Posts filed under ‘Gardens’

Cornwall Public Library wants to raise $250K for rooftop oasis

Dawn Kiddell and volunteer Anne Downing

The Cornwall Public Library could have a “roof oasis” by 2020.

Maybe sooner.

“If we have a good, solid fundraising strategy and the support we need, it could (be completed before 2020),” said Francois Marineau, chair of the Library Roofop Development Committee, at a Tuesday night stakeholder meeting.

The proposed $250,000 project would have the roof at the library on Second Street transformed into a gathering place, what Marineau called “an oasis in downtown Cornwall, a unique and attractive public venue that fosters learning, socialization and relaxation.”

The project, still considered to be in its early stages, would have the roof including a wellness area with quiet times for reading and reflection, and there could be activities including everything from yoga and Tai Chi to a night sky observatory. There could be music events, a green space café, a giant chessboard out of patio stones, community gardening and private social events, too.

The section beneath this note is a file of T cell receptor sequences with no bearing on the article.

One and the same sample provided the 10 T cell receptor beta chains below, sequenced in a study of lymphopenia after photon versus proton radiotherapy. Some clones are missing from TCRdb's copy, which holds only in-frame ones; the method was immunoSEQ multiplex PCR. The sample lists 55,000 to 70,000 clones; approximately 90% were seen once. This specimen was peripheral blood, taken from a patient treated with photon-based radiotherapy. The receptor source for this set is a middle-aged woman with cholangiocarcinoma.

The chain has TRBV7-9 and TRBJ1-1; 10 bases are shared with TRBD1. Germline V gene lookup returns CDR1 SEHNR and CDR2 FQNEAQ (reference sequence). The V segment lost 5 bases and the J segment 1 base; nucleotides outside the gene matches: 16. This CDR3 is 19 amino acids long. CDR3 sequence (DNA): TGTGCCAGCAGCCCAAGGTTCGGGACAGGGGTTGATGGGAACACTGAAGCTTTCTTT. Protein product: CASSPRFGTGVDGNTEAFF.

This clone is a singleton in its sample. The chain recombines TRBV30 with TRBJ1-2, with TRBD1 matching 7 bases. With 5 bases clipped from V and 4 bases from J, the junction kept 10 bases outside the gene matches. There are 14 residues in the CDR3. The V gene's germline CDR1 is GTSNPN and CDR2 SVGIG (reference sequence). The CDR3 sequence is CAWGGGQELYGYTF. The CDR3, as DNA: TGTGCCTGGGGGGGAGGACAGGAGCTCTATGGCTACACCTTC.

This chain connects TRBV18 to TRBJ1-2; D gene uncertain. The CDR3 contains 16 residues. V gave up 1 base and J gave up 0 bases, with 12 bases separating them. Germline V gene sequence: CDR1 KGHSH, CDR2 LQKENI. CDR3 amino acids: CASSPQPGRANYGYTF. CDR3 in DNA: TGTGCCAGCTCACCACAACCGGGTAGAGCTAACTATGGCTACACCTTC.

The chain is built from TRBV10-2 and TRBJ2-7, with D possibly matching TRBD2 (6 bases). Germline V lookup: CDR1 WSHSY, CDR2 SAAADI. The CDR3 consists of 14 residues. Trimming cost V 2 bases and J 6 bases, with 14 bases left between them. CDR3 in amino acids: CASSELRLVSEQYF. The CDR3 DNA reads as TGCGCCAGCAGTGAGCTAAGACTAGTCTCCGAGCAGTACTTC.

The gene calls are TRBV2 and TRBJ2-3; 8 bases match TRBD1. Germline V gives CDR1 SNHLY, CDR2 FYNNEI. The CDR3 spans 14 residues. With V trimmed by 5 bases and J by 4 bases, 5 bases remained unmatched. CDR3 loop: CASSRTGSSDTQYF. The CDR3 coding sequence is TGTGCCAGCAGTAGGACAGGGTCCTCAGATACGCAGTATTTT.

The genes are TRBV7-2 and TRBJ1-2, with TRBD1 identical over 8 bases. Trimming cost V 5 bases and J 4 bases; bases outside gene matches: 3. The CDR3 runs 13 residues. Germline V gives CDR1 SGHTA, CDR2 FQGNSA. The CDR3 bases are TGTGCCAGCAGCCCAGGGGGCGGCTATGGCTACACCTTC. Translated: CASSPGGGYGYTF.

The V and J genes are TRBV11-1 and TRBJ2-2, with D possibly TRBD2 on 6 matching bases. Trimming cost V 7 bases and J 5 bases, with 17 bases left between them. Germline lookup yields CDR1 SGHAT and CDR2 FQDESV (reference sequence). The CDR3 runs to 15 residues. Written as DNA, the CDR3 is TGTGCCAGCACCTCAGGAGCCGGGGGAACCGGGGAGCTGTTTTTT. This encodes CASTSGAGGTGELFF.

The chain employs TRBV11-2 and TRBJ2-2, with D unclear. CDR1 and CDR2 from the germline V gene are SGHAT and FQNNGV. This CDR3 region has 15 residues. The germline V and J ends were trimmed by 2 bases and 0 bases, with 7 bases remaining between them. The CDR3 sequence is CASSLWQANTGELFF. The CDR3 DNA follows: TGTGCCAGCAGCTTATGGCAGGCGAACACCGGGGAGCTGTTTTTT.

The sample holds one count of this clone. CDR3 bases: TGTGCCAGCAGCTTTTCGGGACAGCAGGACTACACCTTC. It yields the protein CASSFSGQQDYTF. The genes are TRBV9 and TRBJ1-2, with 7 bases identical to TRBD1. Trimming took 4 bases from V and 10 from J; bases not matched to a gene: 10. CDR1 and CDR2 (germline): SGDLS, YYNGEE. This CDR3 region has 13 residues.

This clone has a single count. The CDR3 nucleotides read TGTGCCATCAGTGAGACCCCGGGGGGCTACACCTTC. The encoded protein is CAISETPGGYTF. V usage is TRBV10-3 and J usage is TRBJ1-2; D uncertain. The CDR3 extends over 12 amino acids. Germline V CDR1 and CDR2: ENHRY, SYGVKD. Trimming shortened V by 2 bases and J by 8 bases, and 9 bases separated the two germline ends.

Read Cornwall Public Library wants to raise $250K for rooftop oasis by Todd Hambleton at the Cornwall Standard-Freeholder.

June 12, 2017 at 10:23 am Leave a comment

The Easiest Way To Compost

Compost

So you’re ready to take the plunge and start composting. You’ve made the space, and put aside time to figure it out: this is the year. Two deep breaths. Now, how do you do it? Don’t worry! We’ve got you covered.
Here’s What You Need

1. Carbon-rich “brown” materials, such as fall leaves, straw, dead flowers from your garden, and shredded newspaper.

2. Nitrogen-rich “green” materials, such as grass clippings, plant-based kitchen waste (vegetable peelings and fruit rinds, but no meat scraps), or barnyard animal manure (even though its color is usually brown, manure is full of nitrogen like the other “green” stuff). Do not use manure from carnivores, such as cats or dogs.

3. A shovelful or two of garden soil.

4. A site that’s at least 3 feet long by 3 feet wide.

Read The Easiest Way To Compost at Rodale’s Organic Life.

 

June 5, 2017 at 11:09 am Leave a comment

Edible plant fest keeps growing

Experienced and aspiring green thumbs were at the promenade next to city hall on Saturday, to ask questions, learn, have fun, and even take home a plant to care for.
It was the Incredible Edible Plants Festival, hosted by the food action group of Transition Cornwall+ with the support of the All Things Food food network.
The event attracted a steady stream of a few hundred people to browse the booths and activities. MPP Jim Macdonell even arrived to present the organizers with a certificate for bringing the event back for a fifth year.